Chapter 11: The Plague of Sports Stars Going Broke
· March 22, 2012
Allen Iverson is one of the latest NBA professional athletes going broke. The former Philadelphia 76ers franchise player earned over $200 million in salary and endorsements and is best known for taking a personal hair stylist with him on road trips. A judge recently ordered Iverson to pay a jeweler $860,000 but once he revealed that he couldn’t pay; the judge ordered his bank account to be seized. He is one of the latest to join a long list that includes Scottie Pippen, Latrell Spreewell, Antoine Walker, Evander Holyfield, Mike Tyson and Tyrell Owens as broke black sports stars that squandered away millions.
According to Sports Illustrated, 78% of NFL players who are retired for only two years file for bankruptcy, and after five years of retirement, 60% of NBA players suffer the same fate. These statistics are alarming especially because the majority of people do not sympathize with an athlete who had it all and wasted it. The question becomes why have so many athletes and celebrities, who were once financially well off, later found themselves bankrupt and broke?
The answer lies with a small earnings window, misplaced financial trust, and family matters tied in with an extravagant lifestyle. Traditional careers which allow the average person to work for 20 plus years are not so for the professional athlete who only works a fraction of that time. This leaves the retired athlete with the job of managing what they have to last for the rest of their life with only a fraction of their old salary being earned. Don’t let that athlete have a lavish lifestyle either because custom cars, custom houses and custom planes, all depreciate in value and are hard to liquidate in the event the athlete is in a financial crisis.
Former NBA guard Kenny “The Jet” Anderson filed for bankruptcy in October 2005, and has detailed how the estimated $60 million he earned in the league has dwindled to nothing. He bought eight cars and rang up monthly expenses of $41,000, including outlays for child support, his mother’s mortgage and his own five-bedroom home in Beverly Hills, CA—not to mention $10,000 in what he dubbed “hanging-out money.” He also regularly handed out $3,000 to $5,000 to friends and relatives. Thankfully for Kenny Anderson, he has a steady gig as an NBA analyst on TNT, but not every former player gets coaching or sports commentator opportunities after their career is done. Players should live within their means because at anytime a career-ending injury could happen, like it did in the case of NBA player Brandon Roy who was the franchise player for the Portland Trailblazers.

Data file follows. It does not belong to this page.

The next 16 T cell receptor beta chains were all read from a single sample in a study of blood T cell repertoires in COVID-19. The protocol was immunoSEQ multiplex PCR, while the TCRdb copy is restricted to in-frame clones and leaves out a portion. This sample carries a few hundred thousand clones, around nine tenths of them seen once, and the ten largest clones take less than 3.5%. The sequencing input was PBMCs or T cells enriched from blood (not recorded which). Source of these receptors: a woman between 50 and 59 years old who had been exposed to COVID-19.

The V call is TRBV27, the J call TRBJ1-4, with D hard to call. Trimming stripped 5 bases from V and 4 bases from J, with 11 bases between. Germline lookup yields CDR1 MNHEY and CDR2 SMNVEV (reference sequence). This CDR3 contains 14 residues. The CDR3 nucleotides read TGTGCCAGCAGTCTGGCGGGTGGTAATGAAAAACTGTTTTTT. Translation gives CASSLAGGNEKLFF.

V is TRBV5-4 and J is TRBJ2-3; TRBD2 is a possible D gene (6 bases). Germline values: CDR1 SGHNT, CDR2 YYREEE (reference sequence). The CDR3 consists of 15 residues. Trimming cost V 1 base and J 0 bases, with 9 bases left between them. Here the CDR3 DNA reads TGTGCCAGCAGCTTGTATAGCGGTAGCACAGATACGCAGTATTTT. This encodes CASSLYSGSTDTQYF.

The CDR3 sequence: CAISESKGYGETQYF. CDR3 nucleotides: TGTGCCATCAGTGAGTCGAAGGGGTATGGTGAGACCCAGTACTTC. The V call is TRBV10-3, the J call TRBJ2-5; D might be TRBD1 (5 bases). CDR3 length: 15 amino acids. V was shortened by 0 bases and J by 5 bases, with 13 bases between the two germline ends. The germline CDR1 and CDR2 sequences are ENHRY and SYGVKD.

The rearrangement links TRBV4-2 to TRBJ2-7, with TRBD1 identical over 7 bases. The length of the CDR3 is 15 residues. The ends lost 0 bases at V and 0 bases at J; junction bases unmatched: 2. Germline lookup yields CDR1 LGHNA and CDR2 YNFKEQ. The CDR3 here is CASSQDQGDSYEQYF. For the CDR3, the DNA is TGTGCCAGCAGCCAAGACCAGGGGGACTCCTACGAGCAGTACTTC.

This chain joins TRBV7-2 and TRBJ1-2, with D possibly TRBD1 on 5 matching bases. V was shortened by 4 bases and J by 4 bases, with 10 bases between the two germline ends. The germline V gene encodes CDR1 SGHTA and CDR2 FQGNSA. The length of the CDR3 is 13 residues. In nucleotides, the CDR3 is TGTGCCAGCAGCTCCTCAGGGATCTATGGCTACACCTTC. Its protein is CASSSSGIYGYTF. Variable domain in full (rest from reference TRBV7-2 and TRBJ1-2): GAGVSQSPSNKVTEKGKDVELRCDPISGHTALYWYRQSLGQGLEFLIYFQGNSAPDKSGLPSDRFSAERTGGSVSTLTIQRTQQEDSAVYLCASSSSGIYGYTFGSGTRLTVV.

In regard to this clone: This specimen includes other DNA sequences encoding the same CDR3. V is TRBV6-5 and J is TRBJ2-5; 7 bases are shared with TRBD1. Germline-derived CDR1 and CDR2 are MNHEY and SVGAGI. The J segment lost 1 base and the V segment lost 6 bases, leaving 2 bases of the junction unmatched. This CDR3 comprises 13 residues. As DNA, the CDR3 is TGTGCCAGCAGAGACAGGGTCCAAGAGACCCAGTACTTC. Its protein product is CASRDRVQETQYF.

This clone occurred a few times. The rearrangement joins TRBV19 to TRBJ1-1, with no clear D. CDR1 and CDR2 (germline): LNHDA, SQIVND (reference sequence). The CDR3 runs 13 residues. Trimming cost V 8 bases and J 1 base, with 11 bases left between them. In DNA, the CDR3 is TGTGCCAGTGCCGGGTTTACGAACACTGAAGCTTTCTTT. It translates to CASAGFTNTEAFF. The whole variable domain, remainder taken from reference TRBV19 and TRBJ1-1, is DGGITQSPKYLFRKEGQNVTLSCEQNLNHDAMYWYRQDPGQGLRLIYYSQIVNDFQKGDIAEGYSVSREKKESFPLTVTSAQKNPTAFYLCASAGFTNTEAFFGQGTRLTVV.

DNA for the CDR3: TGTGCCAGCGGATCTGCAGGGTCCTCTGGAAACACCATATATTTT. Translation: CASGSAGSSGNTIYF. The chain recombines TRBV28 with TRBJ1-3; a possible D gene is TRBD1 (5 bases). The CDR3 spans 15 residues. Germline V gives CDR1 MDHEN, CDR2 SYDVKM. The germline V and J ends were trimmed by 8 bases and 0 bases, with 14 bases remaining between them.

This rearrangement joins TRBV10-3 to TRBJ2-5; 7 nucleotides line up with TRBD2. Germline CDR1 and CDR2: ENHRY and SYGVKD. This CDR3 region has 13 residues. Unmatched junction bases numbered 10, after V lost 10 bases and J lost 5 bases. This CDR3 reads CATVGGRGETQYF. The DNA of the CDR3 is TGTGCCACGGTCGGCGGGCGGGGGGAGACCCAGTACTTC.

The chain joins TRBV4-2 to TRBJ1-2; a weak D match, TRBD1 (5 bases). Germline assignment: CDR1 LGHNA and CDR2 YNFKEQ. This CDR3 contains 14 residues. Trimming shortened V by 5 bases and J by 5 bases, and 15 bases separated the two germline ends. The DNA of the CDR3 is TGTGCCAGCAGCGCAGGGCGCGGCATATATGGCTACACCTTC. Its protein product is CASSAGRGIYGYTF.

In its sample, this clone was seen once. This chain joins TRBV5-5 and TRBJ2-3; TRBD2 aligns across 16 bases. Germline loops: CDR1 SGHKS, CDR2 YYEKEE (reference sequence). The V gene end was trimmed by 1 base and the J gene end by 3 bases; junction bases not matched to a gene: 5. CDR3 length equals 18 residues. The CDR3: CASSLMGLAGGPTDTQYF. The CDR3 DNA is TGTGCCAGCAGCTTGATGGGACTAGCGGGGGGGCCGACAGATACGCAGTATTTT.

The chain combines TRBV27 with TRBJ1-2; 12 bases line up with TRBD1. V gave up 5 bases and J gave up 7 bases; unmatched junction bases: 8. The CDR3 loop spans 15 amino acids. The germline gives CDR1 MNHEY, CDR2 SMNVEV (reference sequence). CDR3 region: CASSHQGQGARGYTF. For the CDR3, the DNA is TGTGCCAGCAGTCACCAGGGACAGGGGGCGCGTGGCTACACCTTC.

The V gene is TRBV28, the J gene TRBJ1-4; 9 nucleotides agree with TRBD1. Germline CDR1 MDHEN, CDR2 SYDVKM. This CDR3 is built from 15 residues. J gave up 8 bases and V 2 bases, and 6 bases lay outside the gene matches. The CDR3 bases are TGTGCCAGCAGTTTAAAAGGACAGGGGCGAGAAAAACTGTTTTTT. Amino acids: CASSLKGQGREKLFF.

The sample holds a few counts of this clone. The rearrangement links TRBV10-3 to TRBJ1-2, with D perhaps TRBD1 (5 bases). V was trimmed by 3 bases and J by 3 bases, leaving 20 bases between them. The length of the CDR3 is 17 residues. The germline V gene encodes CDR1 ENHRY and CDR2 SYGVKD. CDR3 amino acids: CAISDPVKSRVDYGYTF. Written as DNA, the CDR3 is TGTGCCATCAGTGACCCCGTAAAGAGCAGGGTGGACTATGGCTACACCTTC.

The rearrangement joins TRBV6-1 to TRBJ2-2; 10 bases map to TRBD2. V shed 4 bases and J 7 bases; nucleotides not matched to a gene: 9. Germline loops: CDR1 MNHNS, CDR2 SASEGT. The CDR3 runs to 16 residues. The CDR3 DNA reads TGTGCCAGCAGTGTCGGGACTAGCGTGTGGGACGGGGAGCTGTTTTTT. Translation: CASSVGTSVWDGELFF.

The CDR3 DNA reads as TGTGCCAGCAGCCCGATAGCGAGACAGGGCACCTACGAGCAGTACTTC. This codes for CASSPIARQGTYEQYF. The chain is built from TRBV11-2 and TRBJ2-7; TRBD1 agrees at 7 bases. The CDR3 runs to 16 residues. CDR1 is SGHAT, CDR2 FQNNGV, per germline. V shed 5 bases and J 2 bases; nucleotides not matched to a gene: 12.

“Disreputable people see athletes’ money as very easy to get to,” says Steven Baker, an agent who represents 20 NFL players. NBA Hall of Famer Scottie Pippen unsuccessfully sued his former law firm for allegedly losing $27 million of his money through poor investments. He had made over $100 million over a 17-year career. According to “Sports Illustrated,” most athletes lack the financial knowledge to manage the large sums of money they’re earning and as a result, professional players misplace their trust with their accountants, advisors and even relatives who handle the bills while shaving money off the top with the player never seeing the bank statements.
Take NFL quarterback Michael Vick who filed for Chapter 11 bankruptcy and had to put his mansion in suburban Atlanta on the market because he was unable to repay about $6 million in bank loans that he put toward a car- rental franchise in Indiana, real estate in Canada and a wine shop in Georgia. Bad investments made by players via their advisors can make a player lose millions and many players are financial prey.
The divorce rate for pro athletes ranges from 60% to 80% and a divorce tied in with child support payments is something an athlete truly fears because of the threat of him losing half his net worth. Athletes usually marry their long time girlfriends who they knew before they hit the pros, and usually they marry too early as fame, money, and the allure of women serve for a lethal combination. Former NBA forward Shawn Kemp (who has at least seven children by six women) and, more recently, Travis Henry (nine by nine) have seen their fortunes sapped by monthly child-support payments in the tens of thousands of dollars. Henry made $11 million over seven years in the NFL could not afford to pay the $3,000 a month for one of his kids and was later jailed for falling behind over $16,000 in payments.
However, a lot of divorces happen in retirement and that is detrimental because a player’s peak earnings period is long over and making a comparable living is virtually impossible. This is why many agents advise players to make prenuptial agreements before marriage.
“There’s this huge lifestyle change,” says former NBA center Mark West who is a licensed stockbroker and currently the Phoenix Suns’ vice president of player programs. “You and your wife are suddenly always at home, bugging each other. Before, you’d always say, ‘I gotta go to practice.’ Now you don’t have to practice. You have to finish conversations.”
The bottom line is that athletes have to take financial responsibility, exercise self-control, save, invest wisely, and live within their means. When you have been fortunate enough to make millions over your career and squander it because of an extravagant lifestyle and child support payments none of us that helped put that money in your pocket will feel a drop of sympathy for you.